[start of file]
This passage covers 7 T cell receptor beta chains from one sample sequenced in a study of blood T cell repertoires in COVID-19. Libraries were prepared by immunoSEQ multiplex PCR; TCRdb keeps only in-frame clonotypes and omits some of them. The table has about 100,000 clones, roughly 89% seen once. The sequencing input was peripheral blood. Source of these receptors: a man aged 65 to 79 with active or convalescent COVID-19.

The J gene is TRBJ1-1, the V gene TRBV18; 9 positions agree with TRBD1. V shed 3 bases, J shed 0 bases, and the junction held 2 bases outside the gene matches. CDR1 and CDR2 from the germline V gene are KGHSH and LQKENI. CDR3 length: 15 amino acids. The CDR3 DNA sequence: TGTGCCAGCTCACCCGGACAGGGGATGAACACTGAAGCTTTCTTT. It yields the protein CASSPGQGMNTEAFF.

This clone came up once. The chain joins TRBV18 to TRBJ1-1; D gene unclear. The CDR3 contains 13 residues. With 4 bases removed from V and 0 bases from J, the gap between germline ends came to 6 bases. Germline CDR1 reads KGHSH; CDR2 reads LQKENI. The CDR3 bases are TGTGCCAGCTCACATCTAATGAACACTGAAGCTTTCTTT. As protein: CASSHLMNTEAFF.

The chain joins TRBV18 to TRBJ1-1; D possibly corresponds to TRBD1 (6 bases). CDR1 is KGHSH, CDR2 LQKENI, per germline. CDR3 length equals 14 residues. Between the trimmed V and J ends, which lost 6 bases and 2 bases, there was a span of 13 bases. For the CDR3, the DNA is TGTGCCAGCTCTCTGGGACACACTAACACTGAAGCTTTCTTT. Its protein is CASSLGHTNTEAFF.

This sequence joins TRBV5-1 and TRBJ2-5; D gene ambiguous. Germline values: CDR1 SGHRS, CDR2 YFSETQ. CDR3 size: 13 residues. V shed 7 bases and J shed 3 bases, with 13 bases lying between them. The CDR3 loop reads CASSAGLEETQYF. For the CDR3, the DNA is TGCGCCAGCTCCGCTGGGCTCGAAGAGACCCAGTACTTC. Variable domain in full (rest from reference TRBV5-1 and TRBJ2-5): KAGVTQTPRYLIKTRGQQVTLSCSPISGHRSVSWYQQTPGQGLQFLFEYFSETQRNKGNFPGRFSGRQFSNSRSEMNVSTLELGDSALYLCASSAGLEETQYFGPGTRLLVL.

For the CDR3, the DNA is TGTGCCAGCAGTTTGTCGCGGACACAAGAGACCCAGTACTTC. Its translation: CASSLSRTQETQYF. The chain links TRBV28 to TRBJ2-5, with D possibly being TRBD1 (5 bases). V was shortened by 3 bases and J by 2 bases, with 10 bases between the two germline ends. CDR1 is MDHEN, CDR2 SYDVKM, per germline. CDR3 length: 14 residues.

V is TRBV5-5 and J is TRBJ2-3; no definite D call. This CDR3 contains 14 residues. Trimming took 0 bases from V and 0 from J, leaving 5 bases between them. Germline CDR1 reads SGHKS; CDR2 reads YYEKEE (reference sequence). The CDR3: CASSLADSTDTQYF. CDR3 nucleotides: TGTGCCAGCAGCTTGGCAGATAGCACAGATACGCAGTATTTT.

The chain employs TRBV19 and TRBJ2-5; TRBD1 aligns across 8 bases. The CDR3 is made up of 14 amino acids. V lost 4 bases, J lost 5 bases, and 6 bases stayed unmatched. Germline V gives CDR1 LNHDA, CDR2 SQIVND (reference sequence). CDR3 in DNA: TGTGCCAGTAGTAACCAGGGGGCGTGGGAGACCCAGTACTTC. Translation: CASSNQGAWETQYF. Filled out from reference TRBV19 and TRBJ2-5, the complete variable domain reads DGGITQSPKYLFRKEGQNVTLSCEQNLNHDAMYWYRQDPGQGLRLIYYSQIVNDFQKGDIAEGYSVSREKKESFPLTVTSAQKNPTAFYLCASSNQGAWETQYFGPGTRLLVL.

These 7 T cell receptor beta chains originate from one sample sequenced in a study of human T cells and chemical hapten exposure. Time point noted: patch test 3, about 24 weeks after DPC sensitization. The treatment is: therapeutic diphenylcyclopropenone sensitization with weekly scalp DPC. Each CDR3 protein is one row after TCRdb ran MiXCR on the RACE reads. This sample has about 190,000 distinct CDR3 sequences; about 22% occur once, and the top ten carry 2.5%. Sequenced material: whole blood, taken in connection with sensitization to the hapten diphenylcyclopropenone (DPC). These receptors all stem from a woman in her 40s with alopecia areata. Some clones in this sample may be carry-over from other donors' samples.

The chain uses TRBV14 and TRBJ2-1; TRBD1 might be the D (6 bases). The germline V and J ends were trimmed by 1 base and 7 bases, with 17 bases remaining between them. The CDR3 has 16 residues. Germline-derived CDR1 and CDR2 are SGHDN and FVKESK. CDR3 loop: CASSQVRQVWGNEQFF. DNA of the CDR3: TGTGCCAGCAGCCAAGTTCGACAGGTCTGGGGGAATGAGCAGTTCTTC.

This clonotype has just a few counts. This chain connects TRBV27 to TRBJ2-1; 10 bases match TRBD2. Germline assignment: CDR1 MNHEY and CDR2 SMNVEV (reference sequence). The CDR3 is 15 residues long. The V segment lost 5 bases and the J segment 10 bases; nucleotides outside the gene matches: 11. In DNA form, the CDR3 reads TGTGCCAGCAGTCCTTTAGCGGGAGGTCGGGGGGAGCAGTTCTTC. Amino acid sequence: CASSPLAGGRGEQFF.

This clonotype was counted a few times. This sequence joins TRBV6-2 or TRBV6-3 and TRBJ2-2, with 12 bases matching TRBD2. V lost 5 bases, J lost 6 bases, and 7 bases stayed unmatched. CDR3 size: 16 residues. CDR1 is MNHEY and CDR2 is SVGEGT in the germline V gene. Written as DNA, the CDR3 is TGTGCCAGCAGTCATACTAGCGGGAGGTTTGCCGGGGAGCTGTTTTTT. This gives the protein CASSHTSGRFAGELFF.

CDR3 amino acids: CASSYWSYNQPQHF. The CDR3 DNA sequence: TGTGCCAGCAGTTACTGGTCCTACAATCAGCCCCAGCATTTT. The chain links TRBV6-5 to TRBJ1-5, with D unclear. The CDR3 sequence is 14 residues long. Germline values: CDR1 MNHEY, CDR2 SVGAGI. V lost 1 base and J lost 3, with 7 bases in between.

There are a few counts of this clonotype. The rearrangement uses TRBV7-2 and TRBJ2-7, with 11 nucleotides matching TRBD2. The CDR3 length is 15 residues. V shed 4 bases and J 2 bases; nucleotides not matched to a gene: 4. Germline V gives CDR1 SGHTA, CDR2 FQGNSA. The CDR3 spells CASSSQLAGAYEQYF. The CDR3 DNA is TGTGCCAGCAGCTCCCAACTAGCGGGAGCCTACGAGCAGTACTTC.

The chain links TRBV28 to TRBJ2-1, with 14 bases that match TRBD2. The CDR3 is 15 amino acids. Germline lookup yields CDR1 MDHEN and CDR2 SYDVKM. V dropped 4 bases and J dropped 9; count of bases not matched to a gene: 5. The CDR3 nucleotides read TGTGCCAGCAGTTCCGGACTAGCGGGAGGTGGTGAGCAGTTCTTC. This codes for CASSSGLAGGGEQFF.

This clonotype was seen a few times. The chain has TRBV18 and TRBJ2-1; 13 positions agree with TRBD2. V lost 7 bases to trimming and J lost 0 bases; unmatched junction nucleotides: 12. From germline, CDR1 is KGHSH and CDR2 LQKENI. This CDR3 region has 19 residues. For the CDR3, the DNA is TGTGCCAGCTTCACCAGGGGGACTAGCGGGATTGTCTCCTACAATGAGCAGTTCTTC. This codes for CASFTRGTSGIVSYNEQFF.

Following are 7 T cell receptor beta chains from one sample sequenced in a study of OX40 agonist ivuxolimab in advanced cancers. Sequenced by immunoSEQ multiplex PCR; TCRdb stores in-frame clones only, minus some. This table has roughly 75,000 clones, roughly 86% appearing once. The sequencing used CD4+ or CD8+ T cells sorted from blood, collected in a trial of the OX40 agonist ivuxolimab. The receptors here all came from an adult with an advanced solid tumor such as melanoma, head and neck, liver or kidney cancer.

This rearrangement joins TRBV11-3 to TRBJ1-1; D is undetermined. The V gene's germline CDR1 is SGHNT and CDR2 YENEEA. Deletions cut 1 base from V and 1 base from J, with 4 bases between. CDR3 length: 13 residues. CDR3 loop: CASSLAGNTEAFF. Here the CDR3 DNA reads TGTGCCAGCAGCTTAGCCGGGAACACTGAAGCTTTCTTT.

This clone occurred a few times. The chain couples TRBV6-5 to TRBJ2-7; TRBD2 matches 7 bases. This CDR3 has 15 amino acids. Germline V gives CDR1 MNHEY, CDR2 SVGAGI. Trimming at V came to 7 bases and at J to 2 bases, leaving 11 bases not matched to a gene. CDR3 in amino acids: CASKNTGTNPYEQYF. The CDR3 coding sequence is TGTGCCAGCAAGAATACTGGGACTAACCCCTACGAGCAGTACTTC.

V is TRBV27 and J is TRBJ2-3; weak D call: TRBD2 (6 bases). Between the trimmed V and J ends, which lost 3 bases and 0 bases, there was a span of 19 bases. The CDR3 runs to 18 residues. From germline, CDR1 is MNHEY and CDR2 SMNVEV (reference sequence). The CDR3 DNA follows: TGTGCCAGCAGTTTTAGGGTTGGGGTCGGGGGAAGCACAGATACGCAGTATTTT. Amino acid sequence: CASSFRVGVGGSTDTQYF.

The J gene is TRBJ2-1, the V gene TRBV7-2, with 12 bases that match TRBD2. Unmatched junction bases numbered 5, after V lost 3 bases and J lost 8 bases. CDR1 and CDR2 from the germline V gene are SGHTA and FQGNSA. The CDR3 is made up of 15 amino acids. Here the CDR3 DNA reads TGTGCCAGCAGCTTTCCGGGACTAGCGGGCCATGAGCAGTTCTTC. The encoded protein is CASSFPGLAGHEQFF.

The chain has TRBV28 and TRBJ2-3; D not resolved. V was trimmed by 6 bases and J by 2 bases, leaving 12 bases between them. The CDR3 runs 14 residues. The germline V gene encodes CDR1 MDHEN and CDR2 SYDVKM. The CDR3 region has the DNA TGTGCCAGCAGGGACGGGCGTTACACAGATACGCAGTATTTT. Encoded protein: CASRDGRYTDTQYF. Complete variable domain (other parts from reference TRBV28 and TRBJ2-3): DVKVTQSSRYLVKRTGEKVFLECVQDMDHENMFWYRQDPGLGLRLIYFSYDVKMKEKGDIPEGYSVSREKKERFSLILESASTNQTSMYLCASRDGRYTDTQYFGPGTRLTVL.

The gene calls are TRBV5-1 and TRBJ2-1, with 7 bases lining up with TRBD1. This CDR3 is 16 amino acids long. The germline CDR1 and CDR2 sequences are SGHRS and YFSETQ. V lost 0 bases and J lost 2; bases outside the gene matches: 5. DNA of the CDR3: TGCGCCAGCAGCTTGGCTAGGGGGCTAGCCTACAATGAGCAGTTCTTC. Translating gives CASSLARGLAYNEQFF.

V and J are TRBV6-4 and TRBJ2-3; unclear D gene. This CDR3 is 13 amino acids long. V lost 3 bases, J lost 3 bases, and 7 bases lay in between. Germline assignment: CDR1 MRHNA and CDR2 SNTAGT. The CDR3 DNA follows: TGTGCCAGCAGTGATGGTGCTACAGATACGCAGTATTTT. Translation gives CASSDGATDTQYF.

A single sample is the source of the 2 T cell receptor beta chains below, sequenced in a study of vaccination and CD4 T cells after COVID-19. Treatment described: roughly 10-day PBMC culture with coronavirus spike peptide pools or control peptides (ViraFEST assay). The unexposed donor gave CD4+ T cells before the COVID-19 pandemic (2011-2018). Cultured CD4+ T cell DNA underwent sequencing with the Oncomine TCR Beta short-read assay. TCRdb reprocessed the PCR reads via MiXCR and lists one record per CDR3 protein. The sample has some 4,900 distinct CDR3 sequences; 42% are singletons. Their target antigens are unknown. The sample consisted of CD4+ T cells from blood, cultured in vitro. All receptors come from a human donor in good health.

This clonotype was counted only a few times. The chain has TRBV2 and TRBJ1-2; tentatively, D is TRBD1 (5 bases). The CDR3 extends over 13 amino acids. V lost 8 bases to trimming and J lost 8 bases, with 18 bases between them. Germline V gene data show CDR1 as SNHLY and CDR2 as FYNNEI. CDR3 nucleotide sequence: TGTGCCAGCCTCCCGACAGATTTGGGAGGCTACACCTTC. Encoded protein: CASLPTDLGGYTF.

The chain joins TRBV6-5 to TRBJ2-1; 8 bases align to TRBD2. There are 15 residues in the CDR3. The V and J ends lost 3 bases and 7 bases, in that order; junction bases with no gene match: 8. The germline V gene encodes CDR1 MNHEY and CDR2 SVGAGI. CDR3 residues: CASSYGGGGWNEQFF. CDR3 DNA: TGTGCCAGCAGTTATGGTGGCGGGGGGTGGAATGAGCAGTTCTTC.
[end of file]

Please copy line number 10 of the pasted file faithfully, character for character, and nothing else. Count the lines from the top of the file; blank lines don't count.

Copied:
The chain uses TRBV14 and TRBJ2-1; TRBD1 might be the D (6 bases). The germline V and J ends were trimmed by 1 base and 7 bases, with 17 bases remaining between them. The CDR3 has 16 residues. Germline-derived CDR1 and CDR2 are SGHDN and FVKESK. CDR3 loop: CASSQVRQVWGNEQFF. DNA of the CDR3: TGTGCCAGCAGCCAAGTTCGACAGGTCTGGGGGAATGAGCAGTTCTTC.